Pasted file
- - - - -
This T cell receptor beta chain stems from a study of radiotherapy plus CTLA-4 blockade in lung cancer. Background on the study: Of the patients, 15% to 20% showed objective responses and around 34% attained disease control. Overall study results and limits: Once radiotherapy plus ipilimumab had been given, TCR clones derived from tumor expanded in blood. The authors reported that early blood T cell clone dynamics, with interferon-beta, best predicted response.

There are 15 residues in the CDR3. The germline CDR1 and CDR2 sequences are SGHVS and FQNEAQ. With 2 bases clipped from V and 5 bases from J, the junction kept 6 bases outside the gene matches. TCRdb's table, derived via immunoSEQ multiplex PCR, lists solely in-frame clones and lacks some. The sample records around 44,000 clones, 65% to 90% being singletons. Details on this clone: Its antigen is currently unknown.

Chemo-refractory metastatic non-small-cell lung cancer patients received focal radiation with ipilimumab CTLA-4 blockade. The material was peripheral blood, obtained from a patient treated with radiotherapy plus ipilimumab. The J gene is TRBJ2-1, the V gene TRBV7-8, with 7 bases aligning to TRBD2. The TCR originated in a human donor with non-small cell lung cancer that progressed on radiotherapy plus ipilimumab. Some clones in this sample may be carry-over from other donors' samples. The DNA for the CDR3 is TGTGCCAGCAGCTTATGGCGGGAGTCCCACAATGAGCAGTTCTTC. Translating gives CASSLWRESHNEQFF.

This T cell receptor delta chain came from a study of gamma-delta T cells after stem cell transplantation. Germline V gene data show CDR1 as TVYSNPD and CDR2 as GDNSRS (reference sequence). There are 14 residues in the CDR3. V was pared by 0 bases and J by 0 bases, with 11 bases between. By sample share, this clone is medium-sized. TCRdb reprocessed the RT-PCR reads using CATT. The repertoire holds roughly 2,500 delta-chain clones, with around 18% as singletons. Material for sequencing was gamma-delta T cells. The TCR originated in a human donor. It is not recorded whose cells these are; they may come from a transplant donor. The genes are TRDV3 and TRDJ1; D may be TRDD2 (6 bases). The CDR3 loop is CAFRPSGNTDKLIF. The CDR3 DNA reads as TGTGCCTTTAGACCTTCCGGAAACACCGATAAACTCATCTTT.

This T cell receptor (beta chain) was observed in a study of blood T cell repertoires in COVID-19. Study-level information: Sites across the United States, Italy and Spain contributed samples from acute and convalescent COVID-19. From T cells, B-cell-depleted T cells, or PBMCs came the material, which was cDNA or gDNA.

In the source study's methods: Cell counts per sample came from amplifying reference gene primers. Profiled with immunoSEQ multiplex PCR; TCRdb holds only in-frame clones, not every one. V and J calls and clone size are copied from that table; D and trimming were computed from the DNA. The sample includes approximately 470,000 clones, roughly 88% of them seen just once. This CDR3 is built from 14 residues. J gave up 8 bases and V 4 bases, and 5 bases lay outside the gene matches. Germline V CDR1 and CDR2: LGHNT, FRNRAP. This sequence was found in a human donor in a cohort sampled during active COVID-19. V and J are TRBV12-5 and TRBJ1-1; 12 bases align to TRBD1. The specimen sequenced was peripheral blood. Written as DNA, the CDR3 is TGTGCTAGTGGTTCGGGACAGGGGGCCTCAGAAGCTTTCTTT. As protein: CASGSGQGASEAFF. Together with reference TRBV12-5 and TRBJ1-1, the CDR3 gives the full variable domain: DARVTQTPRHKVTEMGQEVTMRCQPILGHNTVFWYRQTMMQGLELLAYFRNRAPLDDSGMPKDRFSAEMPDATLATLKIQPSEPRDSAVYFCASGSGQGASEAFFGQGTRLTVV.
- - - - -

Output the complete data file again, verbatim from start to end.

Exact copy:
This T cell receptor beta chain stems from a study of radiotherapy plus CTLA-4 blockade in lung cancer. Background on the study: Of the patients, 15% to 20% showed objective responses and around 34% attained disease control. Overall study results and limits: Once radiotherapy plus ipilimumab had been given, TCR clones derived from tumor expanded in blood. The authors reported that early blood T cell clone dynamics, with interferon-beta, best predicted response.

There are 15 residues in the CDR3. The germline CDR1 and CDR2 sequences are SGHVS and FQNEAQ. With 2 bases clipped from V and 5 bases from J, the junction kept 6 bases outside the gene matches. TCRdb's table, derived via immunoSEQ multiplex PCR, lists solely in-frame clones and lacks some. The sample records around 44,000 clones, 65% to 90% being singletons. Details on this clone: Its antigen is currently unknown.

Chemo-refractory metastatic non-small-cell lung cancer patients received focal radiation with ipilimumab CTLA-4 blockade. The material was peripheral blood, obtained from a patient treated with radiotherapy plus ipilimumab. The J gene is TRBJ2-1, the V gene TRBV7-8, with 7 bases aligning to TRBD2. The TCR originated in a human donor with non-small cell lung cancer that progressed on radiotherapy plus ipilimumab. Some clones in this sample may be carry-over from other donors' samples. The DNA for the CDR3 is TGTGCCAGCAGCTTATGGCGGGAGTCCCACAATGAGCAGTTCTTC. Translating gives CASSLWRESHNEQFF.

This T cell receptor delta chain came from a study of gamma-delta T cells after stem cell transplantation. Germline V gene data show CDR1 as TVYSNPD and CDR2 as GDNSRS (reference sequence). There are 14 residues in the CDR3. V was pared by 0 bases and J by 0 bases, with 11 bases between. By sample share, this clone is medium-sized. TCRdb reprocessed the RT-PCR reads using CATT. The repertoire holds roughly 2,500 delta-chain clones, with around 18% as singletons. Material for sequencing was gamma-delta T cells. The TCR originated in a human donor. It is not recorded whose cells these are; they may come from a transplant donor. The genes are TRDV3 and TRDJ1; D may be TRDD2 (6 bases). The CDR3 loop is CAFRPSGNTDKLIF. The CDR3 DNA reads as TGTGCCTTTAGACCTTCCGGAAACACCGATAAACTCATCTTT.

This T cell receptor (beta chain) was observed in a study of blood T cell repertoires in COVID-19. Study-level information: Sites across the United States, Italy and Spain contributed samples from acute and convalescent COVID-19. From T cells, B-cell-depleted T cells, or PBMCs came the material, which was cDNA or gDNA.

In the source study's methods: Cell counts per sample came from amplifying reference gene primers. Profiled with immunoSEQ multiplex PCR; TCRdb holds only in-frame clones, not every one. V and J calls and clone size are copied from that table; D and trimming were computed from the DNA. The sample includes approximately 470,000 clones, roughly 88% of them seen just once. This CDR3 is built from 14 residues. J gave up 8 bases and V 4 bases, and 5 bases lay outside the gene matches. Germline V CDR1 and CDR2: LGHNT, FRNRAP. This sequence was found in a human donor in a cohort sampled during active COVID-19. V and J are TRBV12-5 and TRBJ1-1; 12 bases align to TRBD1. The specimen sequenced was peripheral blood. Written as DNA, the CDR3 is TGTGCTAGTGGTTCGGGACAGGGGGCCTCAGAAGCTTTCTTT. As protein: CASGSGQGASEAFF. Together with reference TRBV12-5 and TRBJ1-1, the CDR3 gives the full variable domain: DARVTQTPRHKVTEMGQEVTMRCQPILGHNTVFWYRQTMMQGLELLAYFRNRAPLDDSGMPKDRFSAEMPDATLATLKIQPSEPRDSAVYFCASGSGQGASEAFFGQGTRLTVV.